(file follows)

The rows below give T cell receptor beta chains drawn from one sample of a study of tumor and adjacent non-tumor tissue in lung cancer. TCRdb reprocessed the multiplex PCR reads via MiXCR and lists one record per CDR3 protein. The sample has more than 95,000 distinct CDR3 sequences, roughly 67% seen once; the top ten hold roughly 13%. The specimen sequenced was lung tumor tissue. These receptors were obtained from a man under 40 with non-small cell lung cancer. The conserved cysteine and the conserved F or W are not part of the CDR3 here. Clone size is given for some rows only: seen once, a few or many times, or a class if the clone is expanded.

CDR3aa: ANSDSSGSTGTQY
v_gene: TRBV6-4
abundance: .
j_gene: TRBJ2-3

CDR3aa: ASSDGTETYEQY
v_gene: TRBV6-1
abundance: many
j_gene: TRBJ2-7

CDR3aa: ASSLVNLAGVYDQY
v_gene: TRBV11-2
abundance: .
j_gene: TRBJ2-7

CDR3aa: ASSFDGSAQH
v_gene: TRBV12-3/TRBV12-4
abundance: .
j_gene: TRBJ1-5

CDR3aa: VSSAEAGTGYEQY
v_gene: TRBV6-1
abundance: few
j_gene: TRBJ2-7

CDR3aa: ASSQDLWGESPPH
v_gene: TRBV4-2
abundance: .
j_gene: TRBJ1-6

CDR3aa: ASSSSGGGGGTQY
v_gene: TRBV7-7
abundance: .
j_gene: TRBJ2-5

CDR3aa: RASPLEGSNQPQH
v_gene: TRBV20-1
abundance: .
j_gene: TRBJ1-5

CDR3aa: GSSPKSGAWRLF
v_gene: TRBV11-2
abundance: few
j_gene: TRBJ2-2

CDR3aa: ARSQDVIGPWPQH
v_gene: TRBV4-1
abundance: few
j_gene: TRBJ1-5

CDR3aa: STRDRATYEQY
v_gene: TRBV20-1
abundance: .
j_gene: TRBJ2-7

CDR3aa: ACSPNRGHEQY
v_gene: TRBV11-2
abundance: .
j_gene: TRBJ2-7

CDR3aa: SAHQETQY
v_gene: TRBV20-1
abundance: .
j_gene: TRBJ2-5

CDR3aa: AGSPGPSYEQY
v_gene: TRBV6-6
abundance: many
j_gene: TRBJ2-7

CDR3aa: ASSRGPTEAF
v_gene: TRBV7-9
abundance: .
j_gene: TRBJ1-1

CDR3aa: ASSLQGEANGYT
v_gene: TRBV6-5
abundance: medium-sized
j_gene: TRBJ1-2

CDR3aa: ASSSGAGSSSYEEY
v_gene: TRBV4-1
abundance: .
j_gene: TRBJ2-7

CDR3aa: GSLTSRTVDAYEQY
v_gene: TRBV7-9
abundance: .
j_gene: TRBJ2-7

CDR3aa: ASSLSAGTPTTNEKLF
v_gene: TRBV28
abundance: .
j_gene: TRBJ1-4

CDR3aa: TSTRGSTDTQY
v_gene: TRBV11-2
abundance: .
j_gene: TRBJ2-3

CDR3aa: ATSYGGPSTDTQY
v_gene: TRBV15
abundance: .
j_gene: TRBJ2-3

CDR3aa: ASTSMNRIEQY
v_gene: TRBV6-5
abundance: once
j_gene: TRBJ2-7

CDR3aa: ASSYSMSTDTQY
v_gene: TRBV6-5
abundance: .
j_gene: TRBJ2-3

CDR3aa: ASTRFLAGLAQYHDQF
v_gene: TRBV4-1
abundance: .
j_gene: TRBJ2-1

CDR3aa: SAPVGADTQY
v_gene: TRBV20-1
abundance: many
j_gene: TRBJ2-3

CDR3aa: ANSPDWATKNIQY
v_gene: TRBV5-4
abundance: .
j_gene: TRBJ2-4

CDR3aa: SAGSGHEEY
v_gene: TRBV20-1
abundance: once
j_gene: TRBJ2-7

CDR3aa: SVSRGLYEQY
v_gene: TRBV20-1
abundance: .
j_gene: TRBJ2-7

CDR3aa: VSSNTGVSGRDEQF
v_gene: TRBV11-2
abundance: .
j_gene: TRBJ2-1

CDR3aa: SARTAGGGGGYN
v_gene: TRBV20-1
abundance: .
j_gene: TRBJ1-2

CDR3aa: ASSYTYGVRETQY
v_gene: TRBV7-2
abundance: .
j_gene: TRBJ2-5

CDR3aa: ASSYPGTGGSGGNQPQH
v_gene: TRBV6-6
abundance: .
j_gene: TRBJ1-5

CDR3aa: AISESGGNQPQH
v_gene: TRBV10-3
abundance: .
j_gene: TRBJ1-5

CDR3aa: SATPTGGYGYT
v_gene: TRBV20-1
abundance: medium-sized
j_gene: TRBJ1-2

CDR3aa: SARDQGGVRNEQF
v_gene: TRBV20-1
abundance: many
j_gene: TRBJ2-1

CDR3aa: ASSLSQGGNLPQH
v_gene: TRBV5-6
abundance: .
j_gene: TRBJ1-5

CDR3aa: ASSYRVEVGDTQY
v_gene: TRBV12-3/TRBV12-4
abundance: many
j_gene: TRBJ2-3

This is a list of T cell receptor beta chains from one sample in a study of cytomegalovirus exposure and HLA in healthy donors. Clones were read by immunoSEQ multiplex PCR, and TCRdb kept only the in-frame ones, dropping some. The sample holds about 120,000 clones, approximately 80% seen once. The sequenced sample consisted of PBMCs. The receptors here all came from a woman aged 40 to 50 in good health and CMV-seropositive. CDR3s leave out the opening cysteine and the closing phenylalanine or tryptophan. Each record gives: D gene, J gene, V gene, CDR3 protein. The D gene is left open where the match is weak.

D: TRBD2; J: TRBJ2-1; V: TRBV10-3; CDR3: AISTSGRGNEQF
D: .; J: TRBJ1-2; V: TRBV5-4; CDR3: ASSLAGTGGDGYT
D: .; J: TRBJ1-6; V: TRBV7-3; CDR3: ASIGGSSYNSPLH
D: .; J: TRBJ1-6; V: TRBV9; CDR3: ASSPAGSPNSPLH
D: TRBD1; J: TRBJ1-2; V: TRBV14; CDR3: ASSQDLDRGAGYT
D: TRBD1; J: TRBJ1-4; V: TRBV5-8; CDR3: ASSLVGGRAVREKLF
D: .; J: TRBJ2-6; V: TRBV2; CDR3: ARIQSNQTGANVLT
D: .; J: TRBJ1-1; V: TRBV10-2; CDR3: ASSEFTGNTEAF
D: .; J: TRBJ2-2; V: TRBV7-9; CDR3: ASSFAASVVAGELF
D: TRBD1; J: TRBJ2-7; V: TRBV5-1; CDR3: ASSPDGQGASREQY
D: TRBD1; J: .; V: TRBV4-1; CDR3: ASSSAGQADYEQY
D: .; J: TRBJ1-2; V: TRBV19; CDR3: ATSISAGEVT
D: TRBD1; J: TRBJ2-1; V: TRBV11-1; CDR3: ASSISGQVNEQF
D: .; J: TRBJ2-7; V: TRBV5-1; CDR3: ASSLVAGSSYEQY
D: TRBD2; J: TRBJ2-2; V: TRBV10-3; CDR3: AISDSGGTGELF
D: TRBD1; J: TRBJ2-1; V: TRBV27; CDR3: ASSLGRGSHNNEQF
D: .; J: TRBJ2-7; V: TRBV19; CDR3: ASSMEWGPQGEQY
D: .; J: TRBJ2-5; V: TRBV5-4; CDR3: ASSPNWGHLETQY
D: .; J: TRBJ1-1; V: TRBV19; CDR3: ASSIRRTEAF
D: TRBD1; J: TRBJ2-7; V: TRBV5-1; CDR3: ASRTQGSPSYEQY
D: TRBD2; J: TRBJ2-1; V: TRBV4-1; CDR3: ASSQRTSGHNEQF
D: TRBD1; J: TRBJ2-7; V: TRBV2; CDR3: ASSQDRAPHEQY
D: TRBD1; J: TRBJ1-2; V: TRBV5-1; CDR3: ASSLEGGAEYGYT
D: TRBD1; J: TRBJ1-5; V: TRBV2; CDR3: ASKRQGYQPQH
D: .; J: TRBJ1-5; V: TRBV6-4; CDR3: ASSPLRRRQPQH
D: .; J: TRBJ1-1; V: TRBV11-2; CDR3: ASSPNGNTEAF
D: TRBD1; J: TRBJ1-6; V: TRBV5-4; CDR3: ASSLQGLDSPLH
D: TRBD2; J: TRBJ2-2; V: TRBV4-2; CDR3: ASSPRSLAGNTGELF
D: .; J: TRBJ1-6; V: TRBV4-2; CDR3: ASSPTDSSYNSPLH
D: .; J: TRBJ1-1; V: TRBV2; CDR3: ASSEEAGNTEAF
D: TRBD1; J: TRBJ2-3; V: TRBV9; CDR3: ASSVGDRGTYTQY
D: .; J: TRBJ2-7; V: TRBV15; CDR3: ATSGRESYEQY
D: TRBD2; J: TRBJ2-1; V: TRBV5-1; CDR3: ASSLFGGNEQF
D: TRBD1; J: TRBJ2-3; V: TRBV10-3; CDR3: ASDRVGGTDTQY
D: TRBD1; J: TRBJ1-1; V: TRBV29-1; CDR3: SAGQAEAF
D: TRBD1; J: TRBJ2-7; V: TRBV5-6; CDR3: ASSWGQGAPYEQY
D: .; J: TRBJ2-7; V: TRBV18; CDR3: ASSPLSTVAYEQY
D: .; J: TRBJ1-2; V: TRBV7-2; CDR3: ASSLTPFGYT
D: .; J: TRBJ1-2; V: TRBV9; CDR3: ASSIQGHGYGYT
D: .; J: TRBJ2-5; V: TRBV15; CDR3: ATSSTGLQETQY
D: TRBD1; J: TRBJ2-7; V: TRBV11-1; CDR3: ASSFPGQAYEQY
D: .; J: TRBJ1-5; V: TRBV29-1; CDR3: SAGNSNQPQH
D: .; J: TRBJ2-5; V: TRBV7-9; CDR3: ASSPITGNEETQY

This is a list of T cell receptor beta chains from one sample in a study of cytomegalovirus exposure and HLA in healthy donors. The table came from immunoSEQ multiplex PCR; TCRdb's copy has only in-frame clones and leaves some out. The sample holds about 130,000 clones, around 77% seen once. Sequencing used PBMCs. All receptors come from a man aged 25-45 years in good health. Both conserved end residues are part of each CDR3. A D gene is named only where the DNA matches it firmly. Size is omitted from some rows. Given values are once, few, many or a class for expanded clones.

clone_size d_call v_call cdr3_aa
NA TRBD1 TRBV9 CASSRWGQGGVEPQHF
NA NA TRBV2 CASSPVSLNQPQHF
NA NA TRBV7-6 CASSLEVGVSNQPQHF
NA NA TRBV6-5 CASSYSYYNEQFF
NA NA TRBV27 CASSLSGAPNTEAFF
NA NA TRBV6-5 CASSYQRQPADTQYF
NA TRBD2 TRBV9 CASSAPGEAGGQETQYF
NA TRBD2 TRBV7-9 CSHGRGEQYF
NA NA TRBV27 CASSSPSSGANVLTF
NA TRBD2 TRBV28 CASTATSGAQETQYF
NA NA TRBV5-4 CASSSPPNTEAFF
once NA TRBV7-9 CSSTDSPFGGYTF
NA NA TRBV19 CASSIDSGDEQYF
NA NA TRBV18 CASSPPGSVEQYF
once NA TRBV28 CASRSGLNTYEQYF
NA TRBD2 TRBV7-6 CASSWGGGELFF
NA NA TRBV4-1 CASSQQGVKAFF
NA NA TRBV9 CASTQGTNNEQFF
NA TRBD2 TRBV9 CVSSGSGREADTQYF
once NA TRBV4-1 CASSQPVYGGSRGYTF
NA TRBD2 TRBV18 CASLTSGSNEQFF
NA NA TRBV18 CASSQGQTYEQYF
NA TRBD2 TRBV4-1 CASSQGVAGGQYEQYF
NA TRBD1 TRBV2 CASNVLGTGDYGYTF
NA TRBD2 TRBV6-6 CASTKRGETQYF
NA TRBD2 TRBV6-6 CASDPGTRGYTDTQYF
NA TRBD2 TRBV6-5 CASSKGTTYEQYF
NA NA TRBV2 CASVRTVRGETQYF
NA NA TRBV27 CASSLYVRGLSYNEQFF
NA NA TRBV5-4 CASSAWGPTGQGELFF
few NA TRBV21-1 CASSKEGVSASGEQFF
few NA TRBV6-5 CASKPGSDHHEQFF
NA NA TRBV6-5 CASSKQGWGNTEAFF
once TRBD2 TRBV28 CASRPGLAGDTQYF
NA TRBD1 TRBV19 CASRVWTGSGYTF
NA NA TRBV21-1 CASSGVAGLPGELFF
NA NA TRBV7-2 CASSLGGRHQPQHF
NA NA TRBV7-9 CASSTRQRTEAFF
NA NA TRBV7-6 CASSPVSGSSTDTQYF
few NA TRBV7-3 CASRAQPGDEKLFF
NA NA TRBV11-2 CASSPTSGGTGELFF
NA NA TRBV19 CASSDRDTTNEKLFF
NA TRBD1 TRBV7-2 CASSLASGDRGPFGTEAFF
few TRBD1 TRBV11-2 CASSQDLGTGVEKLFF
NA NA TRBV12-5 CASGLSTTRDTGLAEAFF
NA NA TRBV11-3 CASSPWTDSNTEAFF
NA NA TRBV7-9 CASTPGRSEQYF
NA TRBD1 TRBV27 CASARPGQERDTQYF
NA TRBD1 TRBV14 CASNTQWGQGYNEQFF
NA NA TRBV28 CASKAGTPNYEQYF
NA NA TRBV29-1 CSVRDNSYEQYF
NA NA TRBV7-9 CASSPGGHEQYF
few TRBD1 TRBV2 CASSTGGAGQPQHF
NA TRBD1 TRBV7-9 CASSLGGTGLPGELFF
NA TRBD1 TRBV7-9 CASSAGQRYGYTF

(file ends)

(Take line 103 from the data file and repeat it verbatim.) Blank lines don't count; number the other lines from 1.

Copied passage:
v_gene: TRBV5-4